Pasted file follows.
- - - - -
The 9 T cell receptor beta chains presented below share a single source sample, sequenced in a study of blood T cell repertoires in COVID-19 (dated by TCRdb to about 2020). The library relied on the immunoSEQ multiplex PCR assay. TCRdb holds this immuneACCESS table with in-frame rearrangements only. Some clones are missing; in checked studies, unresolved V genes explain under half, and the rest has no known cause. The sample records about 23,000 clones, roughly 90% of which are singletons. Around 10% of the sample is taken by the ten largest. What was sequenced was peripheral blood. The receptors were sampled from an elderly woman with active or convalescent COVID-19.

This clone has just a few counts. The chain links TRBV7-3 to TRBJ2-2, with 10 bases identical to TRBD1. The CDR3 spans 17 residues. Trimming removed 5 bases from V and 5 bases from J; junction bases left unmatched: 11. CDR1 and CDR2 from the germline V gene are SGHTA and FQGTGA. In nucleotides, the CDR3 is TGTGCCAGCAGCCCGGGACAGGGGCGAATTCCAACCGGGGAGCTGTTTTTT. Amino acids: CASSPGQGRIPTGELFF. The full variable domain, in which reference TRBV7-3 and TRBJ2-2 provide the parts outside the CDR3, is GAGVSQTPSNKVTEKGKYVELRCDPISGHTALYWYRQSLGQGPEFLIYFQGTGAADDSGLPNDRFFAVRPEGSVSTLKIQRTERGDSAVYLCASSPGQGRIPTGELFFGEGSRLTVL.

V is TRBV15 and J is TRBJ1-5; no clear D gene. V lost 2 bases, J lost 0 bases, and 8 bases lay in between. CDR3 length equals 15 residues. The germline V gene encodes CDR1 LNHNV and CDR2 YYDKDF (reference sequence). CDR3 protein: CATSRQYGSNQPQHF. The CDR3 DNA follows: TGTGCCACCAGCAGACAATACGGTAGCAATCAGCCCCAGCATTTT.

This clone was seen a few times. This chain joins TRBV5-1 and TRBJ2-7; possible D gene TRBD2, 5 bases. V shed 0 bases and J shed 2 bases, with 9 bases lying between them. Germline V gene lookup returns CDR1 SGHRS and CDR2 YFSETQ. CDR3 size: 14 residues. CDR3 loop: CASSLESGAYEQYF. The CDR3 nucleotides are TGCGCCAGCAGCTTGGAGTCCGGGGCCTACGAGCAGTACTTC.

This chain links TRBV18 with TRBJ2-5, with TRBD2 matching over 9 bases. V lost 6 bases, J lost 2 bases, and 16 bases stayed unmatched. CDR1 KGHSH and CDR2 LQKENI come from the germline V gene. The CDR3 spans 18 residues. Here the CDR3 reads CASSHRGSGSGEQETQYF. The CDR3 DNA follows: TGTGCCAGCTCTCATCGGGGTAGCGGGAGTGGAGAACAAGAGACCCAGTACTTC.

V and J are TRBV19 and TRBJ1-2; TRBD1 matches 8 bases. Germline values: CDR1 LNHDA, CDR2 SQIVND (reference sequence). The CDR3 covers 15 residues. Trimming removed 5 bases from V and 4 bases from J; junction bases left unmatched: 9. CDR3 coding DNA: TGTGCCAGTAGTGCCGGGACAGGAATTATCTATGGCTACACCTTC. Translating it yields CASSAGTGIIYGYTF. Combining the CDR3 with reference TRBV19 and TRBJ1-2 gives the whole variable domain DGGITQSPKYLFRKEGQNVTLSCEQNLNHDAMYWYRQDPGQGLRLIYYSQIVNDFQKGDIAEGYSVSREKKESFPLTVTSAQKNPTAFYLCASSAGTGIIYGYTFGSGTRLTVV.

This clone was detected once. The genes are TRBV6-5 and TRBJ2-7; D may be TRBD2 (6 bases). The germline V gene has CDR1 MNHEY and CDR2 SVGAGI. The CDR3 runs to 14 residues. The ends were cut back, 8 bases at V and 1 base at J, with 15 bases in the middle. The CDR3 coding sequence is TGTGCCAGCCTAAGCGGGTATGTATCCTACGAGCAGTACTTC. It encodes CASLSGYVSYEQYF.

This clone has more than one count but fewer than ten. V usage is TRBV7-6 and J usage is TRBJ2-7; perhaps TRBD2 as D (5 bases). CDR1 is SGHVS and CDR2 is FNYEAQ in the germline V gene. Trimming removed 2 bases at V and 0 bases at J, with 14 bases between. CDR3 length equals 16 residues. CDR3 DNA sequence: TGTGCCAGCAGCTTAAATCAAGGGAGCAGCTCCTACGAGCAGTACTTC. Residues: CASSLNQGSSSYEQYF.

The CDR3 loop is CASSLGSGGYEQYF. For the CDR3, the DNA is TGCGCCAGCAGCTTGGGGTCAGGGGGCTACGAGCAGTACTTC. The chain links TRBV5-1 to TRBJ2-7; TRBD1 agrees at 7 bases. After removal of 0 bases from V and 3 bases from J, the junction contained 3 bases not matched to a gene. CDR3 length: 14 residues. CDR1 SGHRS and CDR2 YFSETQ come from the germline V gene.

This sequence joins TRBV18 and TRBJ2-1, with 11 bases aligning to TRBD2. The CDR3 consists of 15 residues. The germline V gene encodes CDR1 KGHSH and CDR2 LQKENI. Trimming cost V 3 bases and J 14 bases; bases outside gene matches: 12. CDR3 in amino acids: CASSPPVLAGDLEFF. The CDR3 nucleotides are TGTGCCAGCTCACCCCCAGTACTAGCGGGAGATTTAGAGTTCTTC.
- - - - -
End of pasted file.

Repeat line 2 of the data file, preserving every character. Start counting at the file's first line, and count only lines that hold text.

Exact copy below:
This clone has just a few counts. The chain links TRBV7-3 to TRBJ2-2, with 10 bases identical to TRBD1. The CDR3 spans 17 residues. Trimming removed 5 bases from V and 5 bases from J; junction bases left unmatched: 11. CDR1 and CDR2 from the germline V gene are SGHTA and FQGTGA. In nucleotides, the CDR3 is TGTGCCAGCAGCCCGGGACAGGGGCGAATTCCAACCGGGGAGCTGTTTTTT. Amino acids: CASSPGQGRIPTGELFF. The full variable domain, in which reference TRBV7-3 and TRBJ2-2 provide the parts outside the CDR3, is GAGVSQTPSNKVTEKGKYVELRCDPISGHTALYWYRQSLGQGPEFLIYFQGTGAADDSGLPNDRFFAVRPEGSVSTLKIQRTERGDSAVYLCASSPGQGRIPTGELFFGEGSRLTVL.